Forgetfulness has survival value.

Retaining facts too easily leaves us vulnerable to misinformation, whether intended or accidental. Just as an opinion survey with a sample size of one is not statistically valid, repetition is the mechanism by which our minds validate data for long term storage.

What you retain from a novel is its geist; you spend hours reading it, and that is what lasts. Individual passages you read once, however, will not stick without powerful emotional impetus. (Do you really need to remember anything from Psycho, other than the shower scene?)

I wonder

I wonder if people forget different kinds of reading.

I remember little of school textbooks, and what I remember is typically the main points, rather than the text or the details. These were read once, and future studies in these subjects always used a different text.

By contrast, I can still quote the entire text of "Dr Seuss' ABCs", which I read (repeatedly, out loud, hundreds of times, to several young children) during the same years. (Accept no imitation: The 'board book' is not the real thing.)

I can tell you the plot details from a novel I read a month ago, but can't tell you anything about the text on the phone bill, which I read half an hour ago. Overall, I like forgetting novels; it lets me re-read them after a couple of years. After about four or five rounds through, however, they start sticking in my brain.

In high school, I read literature with an eye towards picking out and remembering specific bits that were likely to be the subject of tomorrow's lesson. At the start of class, I could quote paragraphs in response to a teacher's question. A month later, the same question might have stumped me. A decade later, I probably wouldn't have recognized the title of the piece.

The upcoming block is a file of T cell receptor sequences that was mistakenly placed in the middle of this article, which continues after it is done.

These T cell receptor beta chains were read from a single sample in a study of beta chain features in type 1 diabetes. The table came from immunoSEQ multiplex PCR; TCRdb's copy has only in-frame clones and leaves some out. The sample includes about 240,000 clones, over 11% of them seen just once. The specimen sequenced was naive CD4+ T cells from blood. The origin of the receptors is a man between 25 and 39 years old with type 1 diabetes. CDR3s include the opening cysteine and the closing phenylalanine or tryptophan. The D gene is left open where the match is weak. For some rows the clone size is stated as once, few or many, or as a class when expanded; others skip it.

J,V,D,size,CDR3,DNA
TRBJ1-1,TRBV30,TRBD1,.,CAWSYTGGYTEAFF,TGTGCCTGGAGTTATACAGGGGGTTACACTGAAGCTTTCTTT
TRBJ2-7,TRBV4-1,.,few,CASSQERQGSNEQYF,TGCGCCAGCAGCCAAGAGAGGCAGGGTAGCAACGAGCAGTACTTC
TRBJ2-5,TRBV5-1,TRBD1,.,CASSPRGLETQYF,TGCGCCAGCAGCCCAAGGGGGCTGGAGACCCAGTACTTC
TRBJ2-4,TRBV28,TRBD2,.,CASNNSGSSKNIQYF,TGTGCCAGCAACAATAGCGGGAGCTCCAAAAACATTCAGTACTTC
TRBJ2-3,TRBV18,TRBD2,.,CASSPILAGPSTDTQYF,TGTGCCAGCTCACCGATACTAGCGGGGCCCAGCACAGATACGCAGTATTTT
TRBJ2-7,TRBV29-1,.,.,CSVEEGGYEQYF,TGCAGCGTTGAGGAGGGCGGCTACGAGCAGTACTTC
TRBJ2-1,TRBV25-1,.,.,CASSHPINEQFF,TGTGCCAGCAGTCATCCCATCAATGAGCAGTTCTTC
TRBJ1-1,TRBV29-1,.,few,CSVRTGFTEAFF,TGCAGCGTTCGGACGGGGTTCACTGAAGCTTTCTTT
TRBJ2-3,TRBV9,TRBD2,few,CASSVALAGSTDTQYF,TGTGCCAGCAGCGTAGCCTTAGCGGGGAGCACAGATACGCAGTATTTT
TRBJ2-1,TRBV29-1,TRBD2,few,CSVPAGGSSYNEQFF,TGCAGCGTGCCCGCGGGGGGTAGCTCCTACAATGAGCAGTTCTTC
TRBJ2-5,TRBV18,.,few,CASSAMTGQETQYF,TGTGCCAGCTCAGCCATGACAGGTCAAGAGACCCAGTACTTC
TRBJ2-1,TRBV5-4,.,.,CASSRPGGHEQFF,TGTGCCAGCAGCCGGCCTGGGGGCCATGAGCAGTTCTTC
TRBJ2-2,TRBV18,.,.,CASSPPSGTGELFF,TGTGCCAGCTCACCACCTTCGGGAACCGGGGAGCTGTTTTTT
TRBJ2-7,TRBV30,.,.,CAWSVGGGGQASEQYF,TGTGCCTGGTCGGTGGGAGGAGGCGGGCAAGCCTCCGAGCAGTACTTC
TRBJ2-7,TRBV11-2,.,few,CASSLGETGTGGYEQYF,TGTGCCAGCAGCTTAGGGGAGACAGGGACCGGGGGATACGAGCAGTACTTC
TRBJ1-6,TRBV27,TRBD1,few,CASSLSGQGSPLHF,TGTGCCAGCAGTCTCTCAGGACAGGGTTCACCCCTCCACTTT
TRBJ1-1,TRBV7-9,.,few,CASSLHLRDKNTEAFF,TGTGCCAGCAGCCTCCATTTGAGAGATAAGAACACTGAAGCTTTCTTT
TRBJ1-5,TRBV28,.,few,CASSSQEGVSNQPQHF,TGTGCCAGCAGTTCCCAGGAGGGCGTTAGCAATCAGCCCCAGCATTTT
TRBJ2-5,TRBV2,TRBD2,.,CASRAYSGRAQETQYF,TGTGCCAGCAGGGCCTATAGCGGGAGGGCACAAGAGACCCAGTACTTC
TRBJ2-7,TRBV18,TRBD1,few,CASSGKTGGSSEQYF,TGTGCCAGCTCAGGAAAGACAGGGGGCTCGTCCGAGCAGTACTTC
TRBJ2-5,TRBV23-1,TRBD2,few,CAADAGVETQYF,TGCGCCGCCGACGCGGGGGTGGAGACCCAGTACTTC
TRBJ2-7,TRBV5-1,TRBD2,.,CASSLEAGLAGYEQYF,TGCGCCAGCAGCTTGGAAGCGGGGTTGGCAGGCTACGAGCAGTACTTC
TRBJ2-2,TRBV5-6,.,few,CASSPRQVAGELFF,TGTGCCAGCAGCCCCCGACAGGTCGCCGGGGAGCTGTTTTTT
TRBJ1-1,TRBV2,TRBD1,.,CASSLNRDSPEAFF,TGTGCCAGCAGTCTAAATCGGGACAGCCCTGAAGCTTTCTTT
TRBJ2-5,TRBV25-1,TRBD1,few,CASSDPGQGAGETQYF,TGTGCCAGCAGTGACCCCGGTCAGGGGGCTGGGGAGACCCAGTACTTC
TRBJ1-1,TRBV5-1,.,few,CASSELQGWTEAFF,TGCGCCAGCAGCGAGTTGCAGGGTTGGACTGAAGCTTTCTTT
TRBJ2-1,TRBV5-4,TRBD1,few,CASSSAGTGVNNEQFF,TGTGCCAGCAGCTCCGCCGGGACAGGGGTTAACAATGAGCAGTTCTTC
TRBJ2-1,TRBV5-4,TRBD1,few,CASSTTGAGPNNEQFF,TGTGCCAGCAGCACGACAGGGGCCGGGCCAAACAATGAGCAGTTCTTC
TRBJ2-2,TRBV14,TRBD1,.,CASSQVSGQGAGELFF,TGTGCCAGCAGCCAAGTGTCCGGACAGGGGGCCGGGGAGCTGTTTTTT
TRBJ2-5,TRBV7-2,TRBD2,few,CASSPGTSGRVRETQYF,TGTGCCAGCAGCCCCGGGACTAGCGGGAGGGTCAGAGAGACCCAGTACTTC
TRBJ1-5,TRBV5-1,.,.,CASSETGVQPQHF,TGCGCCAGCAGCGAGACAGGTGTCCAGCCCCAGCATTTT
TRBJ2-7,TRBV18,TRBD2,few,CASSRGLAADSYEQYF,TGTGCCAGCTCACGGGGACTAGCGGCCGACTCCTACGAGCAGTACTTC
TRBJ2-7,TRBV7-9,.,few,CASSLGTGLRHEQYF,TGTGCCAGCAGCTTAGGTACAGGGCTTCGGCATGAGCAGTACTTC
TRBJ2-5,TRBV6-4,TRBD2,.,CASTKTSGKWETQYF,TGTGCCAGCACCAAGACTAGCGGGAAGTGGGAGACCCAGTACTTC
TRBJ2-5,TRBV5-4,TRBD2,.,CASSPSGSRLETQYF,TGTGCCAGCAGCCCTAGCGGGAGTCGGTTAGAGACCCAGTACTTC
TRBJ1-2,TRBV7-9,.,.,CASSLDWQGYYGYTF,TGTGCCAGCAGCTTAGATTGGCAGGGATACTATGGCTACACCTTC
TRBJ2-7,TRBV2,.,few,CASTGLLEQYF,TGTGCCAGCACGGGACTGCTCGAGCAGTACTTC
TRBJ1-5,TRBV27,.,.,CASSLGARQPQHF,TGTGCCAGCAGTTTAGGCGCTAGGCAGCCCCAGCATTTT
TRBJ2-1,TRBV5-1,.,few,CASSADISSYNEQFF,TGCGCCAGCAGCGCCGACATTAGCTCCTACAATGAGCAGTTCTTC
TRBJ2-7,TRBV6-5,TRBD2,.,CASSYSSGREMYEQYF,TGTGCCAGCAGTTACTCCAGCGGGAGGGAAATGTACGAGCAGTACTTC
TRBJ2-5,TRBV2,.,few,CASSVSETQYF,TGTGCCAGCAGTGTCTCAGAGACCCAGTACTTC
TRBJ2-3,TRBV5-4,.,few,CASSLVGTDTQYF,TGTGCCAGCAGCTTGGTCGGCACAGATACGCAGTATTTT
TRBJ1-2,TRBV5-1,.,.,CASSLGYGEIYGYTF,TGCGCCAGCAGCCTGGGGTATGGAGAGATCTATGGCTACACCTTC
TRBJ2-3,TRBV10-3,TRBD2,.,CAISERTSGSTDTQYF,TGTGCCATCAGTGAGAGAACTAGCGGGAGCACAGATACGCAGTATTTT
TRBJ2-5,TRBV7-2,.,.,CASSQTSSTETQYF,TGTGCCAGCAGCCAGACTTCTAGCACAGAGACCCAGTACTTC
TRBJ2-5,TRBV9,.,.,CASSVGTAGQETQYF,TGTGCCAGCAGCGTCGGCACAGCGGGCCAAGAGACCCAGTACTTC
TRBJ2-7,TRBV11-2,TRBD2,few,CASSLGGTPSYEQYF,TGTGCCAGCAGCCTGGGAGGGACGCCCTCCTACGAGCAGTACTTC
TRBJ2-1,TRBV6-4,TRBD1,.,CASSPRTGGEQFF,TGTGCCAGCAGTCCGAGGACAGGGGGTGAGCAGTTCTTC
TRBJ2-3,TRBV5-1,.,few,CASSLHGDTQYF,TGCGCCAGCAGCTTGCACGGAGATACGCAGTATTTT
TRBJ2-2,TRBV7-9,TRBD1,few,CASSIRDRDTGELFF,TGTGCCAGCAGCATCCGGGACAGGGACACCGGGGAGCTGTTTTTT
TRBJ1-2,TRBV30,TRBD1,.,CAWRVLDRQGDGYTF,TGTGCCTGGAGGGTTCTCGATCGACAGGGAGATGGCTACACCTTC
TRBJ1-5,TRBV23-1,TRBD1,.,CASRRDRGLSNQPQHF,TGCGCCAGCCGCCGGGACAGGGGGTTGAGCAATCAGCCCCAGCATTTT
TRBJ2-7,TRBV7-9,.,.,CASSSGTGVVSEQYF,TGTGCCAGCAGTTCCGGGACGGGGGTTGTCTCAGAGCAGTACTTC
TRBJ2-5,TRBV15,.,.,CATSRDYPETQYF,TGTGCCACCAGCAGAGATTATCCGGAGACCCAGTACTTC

Something with particular emotional resonance, like a particularly beautiful translation of a Psalm, might stay with me for decades -- and not merely the line itself, but the book, the chapter, the verse number, and its physical location on the page.



I'm guilty of this too, but not for the reasons above.

I learned a few years ago I'm an audible learner - I recall much much more of what I hear than what I read.

I think this is why I was a "B" student at best in school - because the whole system is built around visual learning.

I tried this in practice. I read a book and then listened to the audio book version and I retained 90% more from audio than visual.


I don't remember details of all the hikes I've taken, bike trips I've made, meals I've eaten... But I enjoyed them in the moment of doing.

Likewise, I remember little of the kata I've done or weights I've lifted. Nor, indeed, do I remember the scales I practiced or the math exercises I worked. But the doing developed muscles and skills that remain with me.

Drill-Baby-Drill Drill Team

I know friends who can never remember a movie they saw. Others can't remember significant books or literature they read. Or a song they heard.

Never remembering is an opportunity to re-experience media for the first time--again and again! Patients with severe dementia, are not remorseful or sad about their condition. They are in some ways joyful like a child, but cannot function in normal circumstances--like a child.

Forgeting is a new opportunity to relive life's experiences like the Bill Murray Movie: Groundhog Day. Hopefully we get a little better each time.
Carpe Diem! on Monday. Carpe Diem! on Tuesday. Carpe Diem! on Wednesday.
I just heard that song for the first time, for the fifth time!

Michael F. Martin

It's not about the subject matter, it's about how engaged you are with it. If you're actively questioning the premises or thesis, trying to predict the plot, second-guessing the narrative choices, wondering about the character's motivations, &c. -- you remember much more.

You also read much slower.

Tribeca Mike

I have no problem remembering what I've read, but more often than not when recommending a book to someone, I can't remember the darn title.